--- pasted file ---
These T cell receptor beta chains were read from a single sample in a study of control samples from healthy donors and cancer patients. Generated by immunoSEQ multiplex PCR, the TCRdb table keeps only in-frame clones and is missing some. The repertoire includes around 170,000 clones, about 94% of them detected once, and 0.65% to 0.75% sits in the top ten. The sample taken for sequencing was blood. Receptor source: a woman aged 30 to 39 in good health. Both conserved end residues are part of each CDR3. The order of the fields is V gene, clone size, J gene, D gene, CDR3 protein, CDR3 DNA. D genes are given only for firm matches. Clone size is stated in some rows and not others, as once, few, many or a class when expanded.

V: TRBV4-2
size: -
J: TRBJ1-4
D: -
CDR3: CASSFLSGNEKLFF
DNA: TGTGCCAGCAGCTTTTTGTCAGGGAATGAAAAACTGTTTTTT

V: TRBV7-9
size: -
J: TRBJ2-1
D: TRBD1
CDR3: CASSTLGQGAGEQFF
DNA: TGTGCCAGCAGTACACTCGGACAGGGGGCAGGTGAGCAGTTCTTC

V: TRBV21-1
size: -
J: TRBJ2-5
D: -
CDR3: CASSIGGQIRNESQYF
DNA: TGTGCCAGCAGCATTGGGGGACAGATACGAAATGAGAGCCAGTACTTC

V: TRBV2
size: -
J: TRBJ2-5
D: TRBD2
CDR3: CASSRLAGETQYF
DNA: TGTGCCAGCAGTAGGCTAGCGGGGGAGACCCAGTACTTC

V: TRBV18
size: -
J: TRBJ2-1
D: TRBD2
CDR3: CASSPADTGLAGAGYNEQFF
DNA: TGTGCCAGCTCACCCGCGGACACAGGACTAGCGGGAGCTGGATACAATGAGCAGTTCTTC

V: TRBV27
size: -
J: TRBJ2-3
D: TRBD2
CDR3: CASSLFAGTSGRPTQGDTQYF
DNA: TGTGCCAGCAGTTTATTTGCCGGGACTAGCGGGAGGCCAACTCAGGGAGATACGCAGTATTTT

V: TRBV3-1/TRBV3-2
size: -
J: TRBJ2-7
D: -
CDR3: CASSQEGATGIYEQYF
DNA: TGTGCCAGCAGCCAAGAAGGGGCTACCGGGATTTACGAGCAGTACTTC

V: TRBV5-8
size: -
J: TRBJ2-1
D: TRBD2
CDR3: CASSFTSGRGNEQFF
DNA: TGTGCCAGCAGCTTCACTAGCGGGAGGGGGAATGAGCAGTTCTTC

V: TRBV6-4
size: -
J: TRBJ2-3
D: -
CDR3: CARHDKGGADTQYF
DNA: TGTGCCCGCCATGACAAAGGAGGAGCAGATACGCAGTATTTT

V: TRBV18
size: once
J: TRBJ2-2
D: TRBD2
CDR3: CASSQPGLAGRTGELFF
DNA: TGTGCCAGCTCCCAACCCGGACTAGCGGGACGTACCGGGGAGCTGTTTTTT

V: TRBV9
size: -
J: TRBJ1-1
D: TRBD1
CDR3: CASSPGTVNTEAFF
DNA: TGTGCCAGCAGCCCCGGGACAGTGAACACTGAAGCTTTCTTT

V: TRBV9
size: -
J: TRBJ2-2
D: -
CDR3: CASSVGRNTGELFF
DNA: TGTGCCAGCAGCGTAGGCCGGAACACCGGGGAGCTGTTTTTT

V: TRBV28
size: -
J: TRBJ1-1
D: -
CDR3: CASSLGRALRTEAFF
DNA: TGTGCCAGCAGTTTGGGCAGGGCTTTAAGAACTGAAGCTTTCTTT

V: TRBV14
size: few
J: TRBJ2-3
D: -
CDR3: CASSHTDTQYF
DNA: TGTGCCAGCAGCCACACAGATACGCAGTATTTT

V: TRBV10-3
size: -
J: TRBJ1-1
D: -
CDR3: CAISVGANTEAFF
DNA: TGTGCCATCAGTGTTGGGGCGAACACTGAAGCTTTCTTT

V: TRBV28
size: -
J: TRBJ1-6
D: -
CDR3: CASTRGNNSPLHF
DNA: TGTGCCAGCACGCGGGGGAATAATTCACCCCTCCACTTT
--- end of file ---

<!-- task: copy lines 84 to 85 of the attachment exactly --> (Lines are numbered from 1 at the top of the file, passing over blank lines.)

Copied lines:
CDR3: CASSHTDTQYF
DNA: TGTGCCAGCAGCCACACAGATACGCAGTATTTT